Eurovision 2013: National Identity, Isolated Britain and… Eccentric Eyebrows

Bring on the falsetto Dracula
Welcome to Eurovision, a competition that brings the whole of Europe together, East and West, that encourages national identity, solidarity and pride in an event that displays so much talent, skill and creativity…

Or not. Well, the bit about creativity might be correct, but most British spectators consider the show void of talent. Many of the singers think belting it out means they’re good singers, and the songs either have more than a hint of familiarity in them (ahem Germany, did you take inspiration from any recent chart hits?) or are tonally all over the place. Yet, each year the public watch the horrifically dressed characters on stage open-mouthed because of the outrageous fashion choices rather than the talented singers. From the growing, fiery dress of Moldova to the Greek version of kilts our eyes were declined a break even in this year’s rather more subdued costumed Eurovision. However, many countries did conform on one fashion choice, and that was with their eyebrows. Yes, their eyebrows. Europe seems to have been following this season’s fashion advice for big, bold eyebrows this spring and if you don’t believe me just type in ‘Armenia Eurovision 2013’ into Google Images and you’ll see for yourself. Even Italy, with their stereotypically handsome men did not escape from this absurd trend, with the brow dominating what would have otherwise been a perfectly decent visage.

Phew, at least Britain escaped from that. And somehow managed to escape from last place (a respectable 19th place with 23 points) in a competition that often leaves Britain feeling like a lonely island (only Lonely Island has a boat and is sailing on it, whilst Britain’s naval power was lost way back when we actually had an empire). Britain’s Bonnie Tyler, bless her she did try, wasn’t really a show stopper and was more suited to a substandard guest performance on X-factor. Her black dress couldn’t match the sparkling creations that had already lit up the stage, her ‘Believe in Me’ belter couldn’t really match the surprisingly high range of the male Romanian Dracula and the irreversible effects of age couldn’t win against the cute, young girl from Denmark. Bonnie Tyler found herself a far cry away from her heyday. But, it has to be said that the best songs or singers never win anyway and let’s face it, the whole competition is more like a farcical popularity contest…Cyprus’ twelve points will always go to Greece and oh watch out we’ve got some Eastern Bloc voting…Drink! The only friend we can rely on is good, old Ireland who, unfortunately, ended up last with a measly five points.But the typical voting patterns were to be expected. What I had expected and then was disappointed by, was the variety in the performances, some were incredibly dull. In fact, the Netherlands’ performance was so dull the only reason I remember it was because it was the dullest one I had seen (apologies to the Dutch, it’s nothing personal). We were certainly woken up by the poor diction of the Finnish, after France and Lithuania’s metaphorically and literally, leathery performances. The Finnish appeared to be swearing at us repeatedly, rather than saying ‘for you’, though the audience seemed to find the song rather catchy and loved the kiss at the end. On the other hand, weren’t we all impressed by the man in the box from Azerbaijan? A rather needless piece of interpretive dance but, nevertheless, creative, it was probably the most visually interesting performance of the night. We were promised Romanian vampires and Ukrainian giants, but the giant only graced our screens for a few seconds and to be honest it took a while to figure out that the Romanian was dressed as a vampire and those weren’t naked men (and ooh is that a naked woman?) dancing on-screen.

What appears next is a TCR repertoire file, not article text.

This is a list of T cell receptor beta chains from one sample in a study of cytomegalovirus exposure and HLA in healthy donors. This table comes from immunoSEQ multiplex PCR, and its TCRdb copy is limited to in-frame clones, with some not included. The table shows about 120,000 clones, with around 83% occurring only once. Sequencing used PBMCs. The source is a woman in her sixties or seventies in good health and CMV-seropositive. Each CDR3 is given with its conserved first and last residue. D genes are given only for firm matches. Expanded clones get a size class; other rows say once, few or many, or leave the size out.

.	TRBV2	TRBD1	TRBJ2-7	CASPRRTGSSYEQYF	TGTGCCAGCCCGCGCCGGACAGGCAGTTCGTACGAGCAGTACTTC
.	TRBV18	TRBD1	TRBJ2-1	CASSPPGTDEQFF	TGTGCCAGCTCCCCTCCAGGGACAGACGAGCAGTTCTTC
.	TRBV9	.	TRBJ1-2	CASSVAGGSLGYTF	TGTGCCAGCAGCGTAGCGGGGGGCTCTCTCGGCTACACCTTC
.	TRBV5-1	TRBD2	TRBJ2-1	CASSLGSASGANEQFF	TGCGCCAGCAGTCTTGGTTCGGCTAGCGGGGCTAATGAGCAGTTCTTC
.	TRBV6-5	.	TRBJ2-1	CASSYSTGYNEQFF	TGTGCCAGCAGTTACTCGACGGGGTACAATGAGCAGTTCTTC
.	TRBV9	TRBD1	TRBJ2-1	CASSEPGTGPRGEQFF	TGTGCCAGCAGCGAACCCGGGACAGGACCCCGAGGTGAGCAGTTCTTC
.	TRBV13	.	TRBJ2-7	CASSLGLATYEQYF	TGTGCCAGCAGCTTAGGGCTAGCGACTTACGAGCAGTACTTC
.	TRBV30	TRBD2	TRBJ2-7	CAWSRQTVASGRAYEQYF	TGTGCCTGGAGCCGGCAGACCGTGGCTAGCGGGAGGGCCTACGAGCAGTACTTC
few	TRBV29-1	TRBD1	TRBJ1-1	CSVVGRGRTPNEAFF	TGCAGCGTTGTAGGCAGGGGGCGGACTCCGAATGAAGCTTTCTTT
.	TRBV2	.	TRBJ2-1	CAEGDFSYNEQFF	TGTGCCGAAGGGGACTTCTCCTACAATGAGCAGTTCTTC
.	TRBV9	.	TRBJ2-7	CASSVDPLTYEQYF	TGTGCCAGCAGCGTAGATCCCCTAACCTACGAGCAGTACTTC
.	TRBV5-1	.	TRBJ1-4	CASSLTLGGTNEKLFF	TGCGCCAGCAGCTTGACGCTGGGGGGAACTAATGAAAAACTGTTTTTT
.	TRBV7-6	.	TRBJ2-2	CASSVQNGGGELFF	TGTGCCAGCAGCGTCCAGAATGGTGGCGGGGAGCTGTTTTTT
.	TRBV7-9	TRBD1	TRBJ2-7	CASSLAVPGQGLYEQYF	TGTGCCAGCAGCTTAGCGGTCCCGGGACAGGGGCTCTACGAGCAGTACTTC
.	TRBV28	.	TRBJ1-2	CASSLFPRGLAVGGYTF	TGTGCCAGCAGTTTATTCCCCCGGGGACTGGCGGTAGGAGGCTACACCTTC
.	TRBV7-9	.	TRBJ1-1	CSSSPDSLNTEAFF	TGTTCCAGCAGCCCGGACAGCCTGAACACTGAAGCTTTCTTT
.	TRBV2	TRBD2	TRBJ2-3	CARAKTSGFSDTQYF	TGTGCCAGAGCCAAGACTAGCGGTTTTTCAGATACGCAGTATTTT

And if we thought things couldn’t get weirder, oh, we were very wrong. Sweden pulled out all the strangest stops with their final performance when their host, Petra Mede, transformed into a singer (for Eurovision standards anyway) who didn’t really fancy wearing a bra that night- come on girls we all have those sorts of nights… just not normally when you’re on stage and on live television. She celebrated all the achievements of Sweden from their famous big brands such as H&M to bands such as Abba and poked fun at Swedish stereotypes. But really, the performance got a bit too explicit for our conservative British minds to handle – wait was that a prostitute dancing in a human-sized glass of milk?

But, you know what? In the end it was all OK. It’s Eurovision, without the eccentric costume choices, the unbelievably smiley performers (oh Malta you were just so happy!), the predictable casting of votes, the sarcastic voice-overs and the failure of Britain even reaching the top ten, it would not be the annual event we love to hate and yet enjoy. It gathers old and young alike to have a good old drink and relax in the pub or in this case, Cuth’s bar. What a joyful (euro)revision break!

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